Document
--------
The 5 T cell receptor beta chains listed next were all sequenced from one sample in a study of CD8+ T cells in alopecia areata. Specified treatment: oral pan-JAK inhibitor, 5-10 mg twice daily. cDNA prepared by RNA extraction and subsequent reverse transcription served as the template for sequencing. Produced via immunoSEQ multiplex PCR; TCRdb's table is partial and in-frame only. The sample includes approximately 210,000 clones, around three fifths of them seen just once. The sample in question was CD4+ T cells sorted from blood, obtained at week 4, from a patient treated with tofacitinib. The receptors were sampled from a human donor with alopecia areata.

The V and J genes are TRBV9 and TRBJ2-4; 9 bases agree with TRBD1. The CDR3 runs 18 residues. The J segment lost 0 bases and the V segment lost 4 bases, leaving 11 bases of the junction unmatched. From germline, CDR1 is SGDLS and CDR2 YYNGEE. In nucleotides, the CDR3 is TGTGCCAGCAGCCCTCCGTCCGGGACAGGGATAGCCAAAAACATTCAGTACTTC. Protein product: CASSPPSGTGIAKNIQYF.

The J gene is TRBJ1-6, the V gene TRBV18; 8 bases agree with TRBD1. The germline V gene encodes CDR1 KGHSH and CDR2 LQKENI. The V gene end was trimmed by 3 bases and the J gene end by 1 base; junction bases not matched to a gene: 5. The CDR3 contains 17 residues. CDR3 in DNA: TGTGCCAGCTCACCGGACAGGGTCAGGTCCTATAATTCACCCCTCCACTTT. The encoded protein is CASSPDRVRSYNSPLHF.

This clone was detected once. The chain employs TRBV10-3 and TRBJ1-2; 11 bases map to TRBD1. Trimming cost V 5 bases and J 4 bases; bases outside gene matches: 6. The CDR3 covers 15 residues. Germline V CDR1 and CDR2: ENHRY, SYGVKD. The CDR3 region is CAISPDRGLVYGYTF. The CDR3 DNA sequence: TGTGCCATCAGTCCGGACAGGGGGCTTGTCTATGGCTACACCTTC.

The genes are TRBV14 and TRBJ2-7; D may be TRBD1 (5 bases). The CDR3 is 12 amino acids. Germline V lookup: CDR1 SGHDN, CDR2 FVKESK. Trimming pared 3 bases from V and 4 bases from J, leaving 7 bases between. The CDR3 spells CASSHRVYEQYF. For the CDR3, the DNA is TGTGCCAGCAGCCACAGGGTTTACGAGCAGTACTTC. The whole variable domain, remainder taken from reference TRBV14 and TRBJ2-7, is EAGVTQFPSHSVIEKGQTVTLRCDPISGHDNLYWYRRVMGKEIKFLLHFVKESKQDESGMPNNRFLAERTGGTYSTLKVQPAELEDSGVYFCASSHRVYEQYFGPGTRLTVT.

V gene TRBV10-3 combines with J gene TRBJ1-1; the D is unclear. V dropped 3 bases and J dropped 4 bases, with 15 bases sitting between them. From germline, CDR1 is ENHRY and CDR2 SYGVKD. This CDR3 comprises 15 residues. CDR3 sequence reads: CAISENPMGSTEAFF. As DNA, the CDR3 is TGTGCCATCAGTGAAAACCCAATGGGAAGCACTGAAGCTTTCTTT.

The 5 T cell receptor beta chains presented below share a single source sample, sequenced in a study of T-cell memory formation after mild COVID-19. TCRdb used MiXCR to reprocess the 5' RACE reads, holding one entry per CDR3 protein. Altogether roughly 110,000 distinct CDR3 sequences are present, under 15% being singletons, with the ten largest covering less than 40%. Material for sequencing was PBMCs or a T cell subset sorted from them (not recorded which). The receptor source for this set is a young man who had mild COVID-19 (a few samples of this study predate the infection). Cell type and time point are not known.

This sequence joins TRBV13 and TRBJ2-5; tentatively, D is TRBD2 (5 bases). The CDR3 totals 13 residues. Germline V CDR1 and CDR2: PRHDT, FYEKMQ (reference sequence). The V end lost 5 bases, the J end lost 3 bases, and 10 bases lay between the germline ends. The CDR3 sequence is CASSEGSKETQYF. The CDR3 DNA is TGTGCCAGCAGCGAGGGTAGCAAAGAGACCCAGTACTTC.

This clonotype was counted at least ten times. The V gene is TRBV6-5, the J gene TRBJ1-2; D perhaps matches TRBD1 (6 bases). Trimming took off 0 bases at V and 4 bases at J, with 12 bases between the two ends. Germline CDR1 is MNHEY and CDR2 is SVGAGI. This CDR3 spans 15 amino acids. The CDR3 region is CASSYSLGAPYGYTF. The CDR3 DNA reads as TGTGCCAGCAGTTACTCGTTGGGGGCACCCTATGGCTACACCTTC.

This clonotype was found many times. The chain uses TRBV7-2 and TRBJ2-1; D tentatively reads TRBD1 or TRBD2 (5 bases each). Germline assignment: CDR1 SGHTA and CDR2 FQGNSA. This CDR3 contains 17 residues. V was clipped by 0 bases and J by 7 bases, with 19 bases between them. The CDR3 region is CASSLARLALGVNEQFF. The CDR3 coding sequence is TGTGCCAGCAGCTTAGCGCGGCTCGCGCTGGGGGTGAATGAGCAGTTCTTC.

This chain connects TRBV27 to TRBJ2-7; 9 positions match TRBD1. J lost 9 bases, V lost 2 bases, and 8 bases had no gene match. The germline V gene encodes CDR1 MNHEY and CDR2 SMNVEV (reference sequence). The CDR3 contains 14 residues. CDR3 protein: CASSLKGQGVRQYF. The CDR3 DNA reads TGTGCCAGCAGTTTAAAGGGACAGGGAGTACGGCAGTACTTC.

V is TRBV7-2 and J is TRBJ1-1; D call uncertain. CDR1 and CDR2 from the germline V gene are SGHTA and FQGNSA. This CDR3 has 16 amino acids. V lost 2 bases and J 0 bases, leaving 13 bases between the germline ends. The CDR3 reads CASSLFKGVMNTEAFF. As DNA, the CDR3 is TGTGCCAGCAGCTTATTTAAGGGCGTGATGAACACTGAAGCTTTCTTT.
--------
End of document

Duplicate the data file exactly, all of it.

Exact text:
The 5 T cell receptor beta chains listed next were all sequenced from one sample in a study of CD8+ T cells in alopecia areata. Specified treatment: oral pan-JAK inhibitor, 5-10 mg twice daily. cDNA prepared by RNA extraction and subsequent reverse transcription served as the template for sequencing. Produced via immunoSEQ multiplex PCR; TCRdb's table is partial and in-frame only. The sample includes approximately 210,000 clones, around three fifths of them seen just once. The sample in question was CD4+ T cells sorted from blood, obtained at week 4, from a patient treated with tofacitinib. The receptors were sampled from a human donor with alopecia areata.

The V and J genes are TRBV9 and TRBJ2-4; 9 bases agree with TRBD1. The CDR3 runs 18 residues. The J segment lost 0 bases and the V segment lost 4 bases, leaving 11 bases of the junction unmatched. From germline, CDR1 is SGDLS and CDR2 YYNGEE. In nucleotides, the CDR3 is TGTGCCAGCAGCCCTCCGTCCGGGACAGGGATAGCCAAAAACATTCAGTACTTC. Protein product: CASSPPSGTGIAKNIQYF.

The J gene is TRBJ1-6, the V gene TRBV18; 8 bases agree with TRBD1. The germline V gene encodes CDR1 KGHSH and CDR2 LQKENI. The V gene end was trimmed by 3 bases and the J gene end by 1 base; junction bases not matched to a gene: 5. The CDR3 contains 17 residues. CDR3 in DNA: TGTGCCAGCTCACCGGACAGGGTCAGGTCCTATAATTCACCCCTCCACTTT. The encoded protein is CASSPDRVRSYNSPLHF.

This clone was detected once. The chain employs TRBV10-3 and TRBJ1-2; 11 bases map to TRBD1. Trimming cost V 5 bases and J 4 bases; bases outside gene matches: 6. The CDR3 covers 15 residues. Germline V CDR1 and CDR2: ENHRY, SYGVKD. The CDR3 region is CAISPDRGLVYGYTF. The CDR3 DNA sequence: TGTGCCATCAGTCCGGACAGGGGGCTTGTCTATGGCTACACCTTC.

The genes are TRBV14 and TRBJ2-7; D may be TRBD1 (5 bases). The CDR3 is 12 amino acids. Germline V lookup: CDR1 SGHDN, CDR2 FVKESK. Trimming pared 3 bases from V and 4 bases from J, leaving 7 bases between. The CDR3 spells CASSHRVYEQYF. For the CDR3, the DNA is TGTGCCAGCAGCCACAGGGTTTACGAGCAGTACTTC. The whole variable domain, remainder taken from reference TRBV14 and TRBJ2-7, is EAGVTQFPSHSVIEKGQTVTLRCDPISGHDNLYWYRRVMGKEIKFLLHFVKESKQDESGMPNNRFLAERTGGTYSTLKVQPAELEDSGVYFCASSHRVYEQYFGPGTRLTVT.

V gene TRBV10-3 combines with J gene TRBJ1-1; the D is unclear. V dropped 3 bases and J dropped 4 bases, with 15 bases sitting between them. From germline, CDR1 is ENHRY and CDR2 SYGVKD. This CDR3 comprises 15 residues. CDR3 sequence reads: CAISENPMGSTEAFF. As DNA, the CDR3 is TGTGCCATCAGTGAAAACCCAATGGGAAGCACTGAAGCTTTCTTT.

The 5 T cell receptor beta chains presented below share a single source sample, sequenced in a study of T-cell memory formation after mild COVID-19. TCRdb used MiXCR to reprocess the 5' RACE reads, holding one entry per CDR3 protein. Altogether roughly 110,000 distinct CDR3 sequences are present, under 15% being singletons, with the ten largest covering less than 40%. Material for sequencing was PBMCs or a T cell subset sorted from them (not recorded which). The receptor source for this set is a young man who had mild COVID-19 (a few samples of this study predate the infection). Cell type and time point are not known.

This sequence joins TRBV13 and TRBJ2-5; tentatively, D is TRBD2 (5 bases). The CDR3 totals 13 residues. Germline V CDR1 and CDR2: PRHDT, FYEKMQ (reference sequence). The V end lost 5 bases, the J end lost 3 bases, and 10 bases lay between the germline ends. The CDR3 sequence is CASSEGSKETQYF. The CDR3 DNA is TGTGCCAGCAGCGAGGGTAGCAAAGAGACCCAGTACTTC.

This clonotype was counted at least ten times. The V gene is TRBV6-5, the J gene TRBJ1-2; D perhaps matches TRBD1 (6 bases). Trimming took off 0 bases at V and 4 bases at J, with 12 bases between the two ends. Germline CDR1 is MNHEY and CDR2 is SVGAGI. This CDR3 spans 15 amino acids. The CDR3 region is CASSYSLGAPYGYTF. The CDR3 DNA reads as TGTGCCAGCAGTTACTCGTTGGGGGCACCCTATGGCTACACCTTC.

This clonotype was found many times. The chain uses TRBV7-2 and TRBJ2-1; D tentatively reads TRBD1 or TRBD2 (5 bases each). Germline assignment: CDR1 SGHTA and CDR2 FQGNSA. This CDR3 contains 17 residues. V was clipped by 0 bases and J by 7 bases, with 19 bases between them. The CDR3 region is CASSLARLALGVNEQFF. The CDR3 coding sequence is TGTGCCAGCAGCTTAGCGCGGCTCGCGCTGGGGGTGAATGAGCAGTTCTTC.

This chain connects TRBV27 to TRBJ2-7; 9 positions match TRBD1. J lost 9 bases, V lost 2 bases, and 8 bases had no gene match. The germline V gene encodes CDR1 MNHEY and CDR2 SMNVEV (reference sequence). The CDR3 contains 14 residues. CDR3 protein: CASSLKGQGVRQYF. The CDR3 DNA reads TGTGCCAGCAGTTTAAAGGGACAGGGAGTACGGCAGTACTTC.

V is TRBV7-2 and J is TRBJ1-1; D call uncertain. CDR1 and CDR2 from the germline V gene are SGHTA and FQGNSA. This CDR3 has 16 amino acids. V lost 2 bases and J 0 bases, leaving 13 bases between the germline ends. The CDR3 reads CASSLFKGVMNTEAFF. As DNA, the CDR3 is TGTGCCAGCAGCTTATTTAAGGGCGTGATGAACACTGAAGCTTTCTTT.